How will the Federal Budget impact youth employment?

THE YOUTH

 

For the most part it is fair to say that most of us between the ages of 16-25 take little notice of the Federal budget and its implications on us as Australians. Now this could be a Gen Y thing or it could just be that all young people have better things to worry about, or at least we think we do.

 

Fact is there are elements of the Budget, which affect you and me, so we have to pay a little more attention to the detail. Being aware of certain cuts, benefits or strategies the government intends to put in place can give you a leg up.

 

Almost everyone knows what the Federal Budget is; the government essentially increases spending in certain areas or reduces spending in certain areas, with the money we as taxpayers pay to them. The issue of youth employment is constantly on the radar with many young people struggling to find work and therefore needing welfare payment. This topic is a difficult one as it often hard to put a finger on what the real problem is. Is it socio-economic status? Is it lack of appropriate funding? Essentially it is both these, and many more.

 

This Budget has seen the government revise their plan on the Youth Employment Strategy with the implementation of $331 million worth of spending on the issue. What does all this spending mean? It is a devised plan to decrease unemployment among youth by providing sufficient support. One of these support areas is welfare (Dole payments), originally slated by the government to have a six-month waiting period (this has now been scrapped to a one month wait for people to receive benefits). These payments are a necessity to many people in difficult socio-economic situations, needing them to essentially survive.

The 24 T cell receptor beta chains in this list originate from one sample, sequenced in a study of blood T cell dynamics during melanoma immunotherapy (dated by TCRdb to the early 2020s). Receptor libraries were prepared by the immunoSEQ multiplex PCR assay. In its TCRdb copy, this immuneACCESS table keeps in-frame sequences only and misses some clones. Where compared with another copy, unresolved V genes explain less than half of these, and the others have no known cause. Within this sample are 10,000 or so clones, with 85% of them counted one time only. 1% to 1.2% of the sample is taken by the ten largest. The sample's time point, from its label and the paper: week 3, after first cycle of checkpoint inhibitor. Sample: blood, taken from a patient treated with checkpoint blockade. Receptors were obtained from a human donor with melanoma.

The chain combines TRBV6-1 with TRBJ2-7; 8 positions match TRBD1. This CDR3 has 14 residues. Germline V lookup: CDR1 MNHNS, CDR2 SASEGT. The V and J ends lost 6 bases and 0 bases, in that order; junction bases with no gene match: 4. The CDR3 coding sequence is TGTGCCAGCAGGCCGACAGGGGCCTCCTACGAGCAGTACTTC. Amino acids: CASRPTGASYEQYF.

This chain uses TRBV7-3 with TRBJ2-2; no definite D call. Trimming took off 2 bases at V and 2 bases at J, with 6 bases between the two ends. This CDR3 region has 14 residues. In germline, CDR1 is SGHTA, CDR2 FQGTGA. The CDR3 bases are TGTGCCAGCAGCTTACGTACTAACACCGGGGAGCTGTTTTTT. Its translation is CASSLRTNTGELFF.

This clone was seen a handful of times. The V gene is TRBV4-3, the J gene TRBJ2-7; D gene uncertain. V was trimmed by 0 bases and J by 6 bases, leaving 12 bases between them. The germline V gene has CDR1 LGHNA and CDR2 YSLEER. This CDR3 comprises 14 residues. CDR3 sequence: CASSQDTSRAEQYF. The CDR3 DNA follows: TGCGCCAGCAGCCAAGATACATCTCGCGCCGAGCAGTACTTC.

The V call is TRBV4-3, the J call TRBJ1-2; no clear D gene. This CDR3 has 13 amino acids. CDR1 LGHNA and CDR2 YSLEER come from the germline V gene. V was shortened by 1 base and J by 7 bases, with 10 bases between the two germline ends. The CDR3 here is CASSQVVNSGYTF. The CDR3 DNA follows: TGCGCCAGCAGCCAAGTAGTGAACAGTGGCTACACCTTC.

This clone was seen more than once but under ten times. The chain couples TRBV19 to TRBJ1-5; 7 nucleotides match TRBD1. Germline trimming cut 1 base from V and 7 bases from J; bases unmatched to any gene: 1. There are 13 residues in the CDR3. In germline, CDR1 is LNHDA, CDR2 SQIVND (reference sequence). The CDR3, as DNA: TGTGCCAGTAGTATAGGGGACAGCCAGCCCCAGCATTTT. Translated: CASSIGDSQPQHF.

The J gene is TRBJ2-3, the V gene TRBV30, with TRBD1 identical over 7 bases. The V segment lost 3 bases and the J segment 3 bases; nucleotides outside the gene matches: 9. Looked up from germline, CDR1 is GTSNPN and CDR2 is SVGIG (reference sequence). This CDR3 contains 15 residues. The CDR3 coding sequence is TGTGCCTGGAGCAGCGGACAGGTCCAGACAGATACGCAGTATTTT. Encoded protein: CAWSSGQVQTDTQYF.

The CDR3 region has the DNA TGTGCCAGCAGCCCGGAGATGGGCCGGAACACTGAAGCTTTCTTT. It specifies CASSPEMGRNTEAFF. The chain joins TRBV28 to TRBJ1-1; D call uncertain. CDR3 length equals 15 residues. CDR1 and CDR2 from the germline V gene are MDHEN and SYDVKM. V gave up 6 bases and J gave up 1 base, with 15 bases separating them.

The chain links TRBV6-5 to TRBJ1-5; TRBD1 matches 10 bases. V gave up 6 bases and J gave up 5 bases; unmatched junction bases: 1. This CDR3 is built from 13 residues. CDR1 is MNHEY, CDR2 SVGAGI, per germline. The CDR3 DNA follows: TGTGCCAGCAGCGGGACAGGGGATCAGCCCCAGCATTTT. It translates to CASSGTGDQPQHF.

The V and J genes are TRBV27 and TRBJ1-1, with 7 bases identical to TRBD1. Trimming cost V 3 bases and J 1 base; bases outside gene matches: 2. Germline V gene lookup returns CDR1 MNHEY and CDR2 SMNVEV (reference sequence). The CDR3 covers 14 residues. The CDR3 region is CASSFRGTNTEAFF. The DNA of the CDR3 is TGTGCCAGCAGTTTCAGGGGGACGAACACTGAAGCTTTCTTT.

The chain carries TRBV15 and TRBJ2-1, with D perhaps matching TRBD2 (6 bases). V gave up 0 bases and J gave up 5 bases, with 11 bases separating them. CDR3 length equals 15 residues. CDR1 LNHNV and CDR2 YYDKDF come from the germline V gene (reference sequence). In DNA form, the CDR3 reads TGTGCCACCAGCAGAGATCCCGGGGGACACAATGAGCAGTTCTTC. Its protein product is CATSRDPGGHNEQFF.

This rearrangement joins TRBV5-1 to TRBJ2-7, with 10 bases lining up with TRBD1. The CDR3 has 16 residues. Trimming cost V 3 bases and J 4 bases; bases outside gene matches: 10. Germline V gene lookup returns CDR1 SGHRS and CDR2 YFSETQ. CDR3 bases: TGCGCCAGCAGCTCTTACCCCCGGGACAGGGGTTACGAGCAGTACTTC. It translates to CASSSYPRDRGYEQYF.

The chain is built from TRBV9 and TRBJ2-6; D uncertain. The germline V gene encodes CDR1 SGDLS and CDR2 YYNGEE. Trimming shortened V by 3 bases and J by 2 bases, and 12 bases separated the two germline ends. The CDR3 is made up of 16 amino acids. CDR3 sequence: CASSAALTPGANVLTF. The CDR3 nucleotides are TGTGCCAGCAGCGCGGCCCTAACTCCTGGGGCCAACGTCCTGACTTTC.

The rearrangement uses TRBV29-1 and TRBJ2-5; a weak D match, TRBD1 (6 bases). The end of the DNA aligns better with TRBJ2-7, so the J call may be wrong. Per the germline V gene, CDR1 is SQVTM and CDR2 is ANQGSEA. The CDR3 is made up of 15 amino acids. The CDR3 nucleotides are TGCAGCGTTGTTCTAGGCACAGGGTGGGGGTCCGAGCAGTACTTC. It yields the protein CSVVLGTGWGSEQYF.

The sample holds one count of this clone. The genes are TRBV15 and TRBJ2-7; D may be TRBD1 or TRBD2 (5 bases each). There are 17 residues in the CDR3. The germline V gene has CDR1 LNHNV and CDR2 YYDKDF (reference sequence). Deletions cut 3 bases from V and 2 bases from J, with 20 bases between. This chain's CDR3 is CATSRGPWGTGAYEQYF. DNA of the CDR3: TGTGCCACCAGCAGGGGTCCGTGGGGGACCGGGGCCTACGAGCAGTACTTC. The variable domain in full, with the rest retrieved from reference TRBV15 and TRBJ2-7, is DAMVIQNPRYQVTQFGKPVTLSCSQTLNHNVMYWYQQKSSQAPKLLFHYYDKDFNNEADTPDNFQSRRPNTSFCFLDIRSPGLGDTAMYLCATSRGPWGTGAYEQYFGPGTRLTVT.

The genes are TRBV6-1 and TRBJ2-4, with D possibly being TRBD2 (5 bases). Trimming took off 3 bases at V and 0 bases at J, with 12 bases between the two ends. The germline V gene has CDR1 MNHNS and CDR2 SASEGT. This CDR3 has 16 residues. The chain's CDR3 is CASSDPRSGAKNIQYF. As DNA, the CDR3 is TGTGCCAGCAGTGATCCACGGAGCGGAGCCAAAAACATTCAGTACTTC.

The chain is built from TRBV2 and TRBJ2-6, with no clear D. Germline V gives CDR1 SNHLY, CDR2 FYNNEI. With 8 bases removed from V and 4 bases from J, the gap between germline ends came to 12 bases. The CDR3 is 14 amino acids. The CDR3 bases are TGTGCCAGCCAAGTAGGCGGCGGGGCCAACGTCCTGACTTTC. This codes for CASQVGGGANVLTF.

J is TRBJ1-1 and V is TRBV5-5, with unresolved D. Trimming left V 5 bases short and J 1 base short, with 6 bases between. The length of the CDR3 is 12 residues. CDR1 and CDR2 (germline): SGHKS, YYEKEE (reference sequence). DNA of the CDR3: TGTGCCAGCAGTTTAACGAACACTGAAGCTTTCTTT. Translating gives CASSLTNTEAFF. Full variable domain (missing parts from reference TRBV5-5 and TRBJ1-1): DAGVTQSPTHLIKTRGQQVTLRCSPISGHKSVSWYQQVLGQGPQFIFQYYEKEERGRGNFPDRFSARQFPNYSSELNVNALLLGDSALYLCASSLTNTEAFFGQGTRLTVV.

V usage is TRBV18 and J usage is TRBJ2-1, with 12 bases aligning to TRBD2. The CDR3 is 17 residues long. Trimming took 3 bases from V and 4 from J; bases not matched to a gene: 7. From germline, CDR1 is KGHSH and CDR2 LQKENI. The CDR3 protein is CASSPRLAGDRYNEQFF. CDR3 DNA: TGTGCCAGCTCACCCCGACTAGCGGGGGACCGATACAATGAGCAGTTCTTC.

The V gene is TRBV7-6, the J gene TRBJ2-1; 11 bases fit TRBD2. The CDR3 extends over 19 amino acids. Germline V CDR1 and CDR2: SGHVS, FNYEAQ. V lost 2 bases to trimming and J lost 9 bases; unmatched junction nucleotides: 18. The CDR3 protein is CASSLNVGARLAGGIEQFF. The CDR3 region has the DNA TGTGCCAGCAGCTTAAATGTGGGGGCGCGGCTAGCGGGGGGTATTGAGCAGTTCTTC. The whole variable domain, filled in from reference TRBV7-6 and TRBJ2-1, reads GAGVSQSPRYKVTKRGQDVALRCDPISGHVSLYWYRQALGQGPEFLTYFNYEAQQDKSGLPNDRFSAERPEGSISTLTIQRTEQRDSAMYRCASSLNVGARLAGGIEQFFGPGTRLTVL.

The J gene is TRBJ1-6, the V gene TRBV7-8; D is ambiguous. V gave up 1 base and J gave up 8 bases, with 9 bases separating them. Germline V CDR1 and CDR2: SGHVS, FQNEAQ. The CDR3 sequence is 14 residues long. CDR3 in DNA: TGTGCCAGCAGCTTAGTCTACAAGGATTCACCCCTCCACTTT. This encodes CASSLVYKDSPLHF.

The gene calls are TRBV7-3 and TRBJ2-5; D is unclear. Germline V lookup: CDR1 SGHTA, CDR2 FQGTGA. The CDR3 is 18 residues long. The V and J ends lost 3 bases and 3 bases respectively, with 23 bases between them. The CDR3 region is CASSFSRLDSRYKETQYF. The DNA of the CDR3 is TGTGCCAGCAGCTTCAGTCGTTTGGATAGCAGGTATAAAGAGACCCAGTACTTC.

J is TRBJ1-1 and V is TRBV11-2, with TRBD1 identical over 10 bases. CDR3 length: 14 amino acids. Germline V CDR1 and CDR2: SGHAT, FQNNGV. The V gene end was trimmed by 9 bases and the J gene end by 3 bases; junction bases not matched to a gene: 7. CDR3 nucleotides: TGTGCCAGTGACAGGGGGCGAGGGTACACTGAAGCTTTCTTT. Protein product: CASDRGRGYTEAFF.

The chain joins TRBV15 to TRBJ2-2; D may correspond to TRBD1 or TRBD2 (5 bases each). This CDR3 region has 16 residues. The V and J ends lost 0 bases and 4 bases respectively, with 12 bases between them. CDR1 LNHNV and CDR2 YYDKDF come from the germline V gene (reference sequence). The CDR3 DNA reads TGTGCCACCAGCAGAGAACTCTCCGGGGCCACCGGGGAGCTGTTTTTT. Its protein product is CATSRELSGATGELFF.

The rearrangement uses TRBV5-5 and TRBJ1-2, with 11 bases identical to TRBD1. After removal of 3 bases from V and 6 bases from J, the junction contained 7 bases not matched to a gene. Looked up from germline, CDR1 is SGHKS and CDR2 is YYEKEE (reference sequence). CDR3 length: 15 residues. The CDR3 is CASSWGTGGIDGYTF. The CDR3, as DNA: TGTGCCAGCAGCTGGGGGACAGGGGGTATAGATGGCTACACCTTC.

Also, community workers will now be paid to reach out to young people in high unemployment areas by providing them with support services such as case management, mentoring, as well as literacy and numeracy training. These services will require the young unemployed to undergo 25 hours worth of training per week in these areas to ensure they can receive their benefit payments.

 

It is to be seen if these services implemented by the government will have an effect but a greater sense of initiative by employers can also assist in a steady decline of youth unemployment rates. Assistance from employers Australia wide would create greater opportunity amongst youth in terms of finding and securing work.

 

Yes, there may be issues or risks involved for employers but this is without doubt the case when hiring any employee. If these services can assist people in becoming skilled and prepared for the workforce there should be no hesitation from companies to actively hire these people seeking to better themselves and earn a living.

 

If you are under the age of 25 – as I am – and unemployed, these changes are something you should be interested in understanding in greater depth than what I am outlining here. For many, it should bring a sense of relief to know that training and support services will be provided to unemployed youth. This is just one aspect of knowing how the budget can impact you and those around you.

 

It is now our responsibility as young Australians to begin to have an impact in the work place. Use your knowledge of the available incentives to start a job and gain a sense of independence, though this is always easier said than done. As I previously mentioned it can often be hard to motivate yourself to go out and look for that job everyone has been pushing for you to go get. I know, I was unemployed for almost a year.

 

As part of the future generation it is vital we begin to gain a better sense of what affects us and others that are our age. Youth employment should be on the radar of the federal government but it should also be on your radar. Remember job2fit is here to help you; we want to lower the youth unemployment rates and provide an opportunity to young job seekers who may just need that initial break.